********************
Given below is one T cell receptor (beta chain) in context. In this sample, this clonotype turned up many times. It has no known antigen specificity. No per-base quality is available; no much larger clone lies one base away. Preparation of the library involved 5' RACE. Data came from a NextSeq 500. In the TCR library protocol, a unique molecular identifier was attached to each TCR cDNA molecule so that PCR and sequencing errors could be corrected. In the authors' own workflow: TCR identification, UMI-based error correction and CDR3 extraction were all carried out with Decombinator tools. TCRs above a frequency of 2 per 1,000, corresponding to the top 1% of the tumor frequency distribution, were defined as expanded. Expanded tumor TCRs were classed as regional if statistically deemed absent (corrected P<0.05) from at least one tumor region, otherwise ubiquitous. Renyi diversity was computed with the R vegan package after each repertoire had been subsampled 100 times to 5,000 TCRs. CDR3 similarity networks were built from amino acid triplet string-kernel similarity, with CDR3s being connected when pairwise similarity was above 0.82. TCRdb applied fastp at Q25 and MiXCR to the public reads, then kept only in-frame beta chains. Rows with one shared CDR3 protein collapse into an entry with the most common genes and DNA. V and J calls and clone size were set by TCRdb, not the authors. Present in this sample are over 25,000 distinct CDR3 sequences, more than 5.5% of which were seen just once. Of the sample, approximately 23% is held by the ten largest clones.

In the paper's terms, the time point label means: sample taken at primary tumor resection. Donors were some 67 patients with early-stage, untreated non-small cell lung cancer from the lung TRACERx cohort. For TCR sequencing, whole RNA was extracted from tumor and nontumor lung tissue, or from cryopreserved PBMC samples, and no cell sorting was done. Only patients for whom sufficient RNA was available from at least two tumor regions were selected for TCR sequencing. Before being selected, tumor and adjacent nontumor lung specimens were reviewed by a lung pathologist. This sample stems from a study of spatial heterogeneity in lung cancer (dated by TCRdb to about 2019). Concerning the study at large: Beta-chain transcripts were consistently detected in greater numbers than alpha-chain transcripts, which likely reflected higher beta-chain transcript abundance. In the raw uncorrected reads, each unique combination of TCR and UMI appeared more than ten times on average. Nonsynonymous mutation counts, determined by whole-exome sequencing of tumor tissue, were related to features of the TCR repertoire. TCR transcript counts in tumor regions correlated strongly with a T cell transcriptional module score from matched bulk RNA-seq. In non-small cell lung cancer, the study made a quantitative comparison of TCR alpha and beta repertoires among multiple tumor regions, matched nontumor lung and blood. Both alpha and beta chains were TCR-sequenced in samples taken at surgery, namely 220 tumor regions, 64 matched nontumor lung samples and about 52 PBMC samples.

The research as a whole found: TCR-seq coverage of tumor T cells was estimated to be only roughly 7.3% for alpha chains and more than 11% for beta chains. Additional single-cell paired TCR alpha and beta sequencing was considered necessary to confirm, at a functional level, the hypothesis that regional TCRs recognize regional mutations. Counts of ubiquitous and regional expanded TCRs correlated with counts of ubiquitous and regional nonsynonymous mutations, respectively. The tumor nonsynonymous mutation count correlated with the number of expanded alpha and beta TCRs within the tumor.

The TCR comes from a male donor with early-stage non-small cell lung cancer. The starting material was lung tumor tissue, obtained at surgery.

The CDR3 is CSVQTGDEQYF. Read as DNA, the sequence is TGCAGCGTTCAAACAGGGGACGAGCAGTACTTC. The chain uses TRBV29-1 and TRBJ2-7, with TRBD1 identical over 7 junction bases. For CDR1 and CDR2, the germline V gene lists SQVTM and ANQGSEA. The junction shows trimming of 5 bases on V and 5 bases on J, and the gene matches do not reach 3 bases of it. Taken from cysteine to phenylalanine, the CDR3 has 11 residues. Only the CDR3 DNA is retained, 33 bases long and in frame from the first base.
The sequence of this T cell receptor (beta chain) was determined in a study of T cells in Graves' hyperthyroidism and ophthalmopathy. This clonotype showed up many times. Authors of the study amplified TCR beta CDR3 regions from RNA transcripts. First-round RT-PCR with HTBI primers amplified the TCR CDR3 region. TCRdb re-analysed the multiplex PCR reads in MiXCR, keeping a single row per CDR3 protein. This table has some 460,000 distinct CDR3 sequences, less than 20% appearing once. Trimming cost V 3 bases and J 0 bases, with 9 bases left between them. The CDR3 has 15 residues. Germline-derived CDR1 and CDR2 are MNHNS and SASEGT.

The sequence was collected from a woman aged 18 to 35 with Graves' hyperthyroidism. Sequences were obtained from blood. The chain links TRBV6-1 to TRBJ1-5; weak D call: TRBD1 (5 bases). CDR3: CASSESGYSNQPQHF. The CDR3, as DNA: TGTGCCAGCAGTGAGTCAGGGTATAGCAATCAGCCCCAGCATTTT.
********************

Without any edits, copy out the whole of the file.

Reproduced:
Given below is one T cell receptor (beta chain) in context. In this sample, this clonotype turned up many times. It has no known antigen specificity. No per-base quality is available; no much larger clone lies one base away. Preparation of the library involved 5' RACE. Data came from a NextSeq 500. In the TCR library protocol, a unique molecular identifier was attached to each TCR cDNA molecule so that PCR and sequencing errors could be corrected. In the authors' own workflow: TCR identification, UMI-based error correction and CDR3 extraction were all carried out with Decombinator tools. TCRs above a frequency of 2 per 1,000, corresponding to the top 1% of the tumor frequency distribution, were defined as expanded. Expanded tumor TCRs were classed as regional if statistically deemed absent (corrected P<0.05) from at least one tumor region, otherwise ubiquitous. Renyi diversity was computed with the R vegan package after each repertoire had been subsampled 100 times to 5,000 TCRs. CDR3 similarity networks were built from amino acid triplet string-kernel similarity, with CDR3s being connected when pairwise similarity was above 0.82. TCRdb applied fastp at Q25 and MiXCR to the public reads, then kept only in-frame beta chains. Rows with one shared CDR3 protein collapse into an entry with the most common genes and DNA. V and J calls and clone size were set by TCRdb, not the authors. Present in this sample are over 25,000 distinct CDR3 sequences, more than 5.5% of which were seen just once. Of the sample, approximately 23% is held by the ten largest clones.

In the paper's terms, the time point label means: sample taken at primary tumor resection. Donors were some 67 patients with early-stage, untreated non-small cell lung cancer from the lung TRACERx cohort. For TCR sequencing, whole RNA was extracted from tumor and nontumor lung tissue, or from cryopreserved PBMC samples, and no cell sorting was done. Only patients for whom sufficient RNA was available from at least two tumor regions were selected for TCR sequencing. Before being selected, tumor and adjacent nontumor lung specimens were reviewed by a lung pathologist. This sample stems from a study of spatial heterogeneity in lung cancer (dated by TCRdb to about 2019). Concerning the study at large: Beta-chain transcripts were consistently detected in greater numbers than alpha-chain transcripts, which likely reflected higher beta-chain transcript abundance. In the raw uncorrected reads, each unique combination of TCR and UMI appeared more than ten times on average. Nonsynonymous mutation counts, determined by whole-exome sequencing of tumor tissue, were related to features of the TCR repertoire. TCR transcript counts in tumor regions correlated strongly with a T cell transcriptional module score from matched bulk RNA-seq. In non-small cell lung cancer, the study made a quantitative comparison of TCR alpha and beta repertoires among multiple tumor regions, matched nontumor lung and blood. Both alpha and beta chains were TCR-sequenced in samples taken at surgery, namely 220 tumor regions, 64 matched nontumor lung samples and about 52 PBMC samples.

The research as a whole found: TCR-seq coverage of tumor T cells was estimated to be only roughly 7.3% for alpha chains and more than 11% for beta chains. Additional single-cell paired TCR alpha and beta sequencing was considered necessary to confirm, at a functional level, the hypothesis that regional TCRs recognize regional mutations. Counts of ubiquitous and regional expanded TCRs correlated with counts of ubiquitous and regional nonsynonymous mutations, respectively. The tumor nonsynonymous mutation count correlated with the number of expanded alpha and beta TCRs within the tumor.

The TCR comes from a male donor with early-stage non-small cell lung cancer. The starting material was lung tumor tissue, obtained at surgery.

The CDR3 is CSVQTGDEQYF. Read as DNA, the sequence is TGCAGCGTTCAAACAGGGGACGAGCAGTACTTC. The chain uses TRBV29-1 and TRBJ2-7, with TRBD1 identical over 7 junction bases. For CDR1 and CDR2, the germline V gene lists SQVTM and ANQGSEA. The junction shows trimming of 5 bases on V and 5 bases on J, and the gene matches do not reach 3 bases of it. Taken from cysteine to phenylalanine, the CDR3 has 11 residues. Only the CDR3 DNA is retained, 33 bases long and in frame from the first base.
The sequence of this T cell receptor (beta chain) was determined in a study of T cells in Graves' hyperthyroidism and ophthalmopathy. This clonotype showed up many times. Authors of the study amplified TCR beta CDR3 regions from RNA transcripts. First-round RT-PCR with HTBI primers amplified the TCR CDR3 region. TCRdb re-analysed the multiplex PCR reads in MiXCR, keeping a single row per CDR3 protein. This table has some 460,000 distinct CDR3 sequences, less than 20% appearing once. Trimming cost V 3 bases and J 0 bases, with 9 bases left between them. The CDR3 has 15 residues. Germline-derived CDR1 and CDR2 are MNHNS and SASEGT.

The sequence was collected from a woman aged 18 to 35 with Graves' hyperthyroidism. Sequences were obtained from blood. The chain links TRBV6-1 to TRBJ1-5; weak D call: TRBD1 (5 bases). CDR3: CASSESGYSNQPQHF. The CDR3, as DNA: TGTGCCAGCAGTGAGTCAGGGTATAGCAATCAGCCCCAGCATTTT.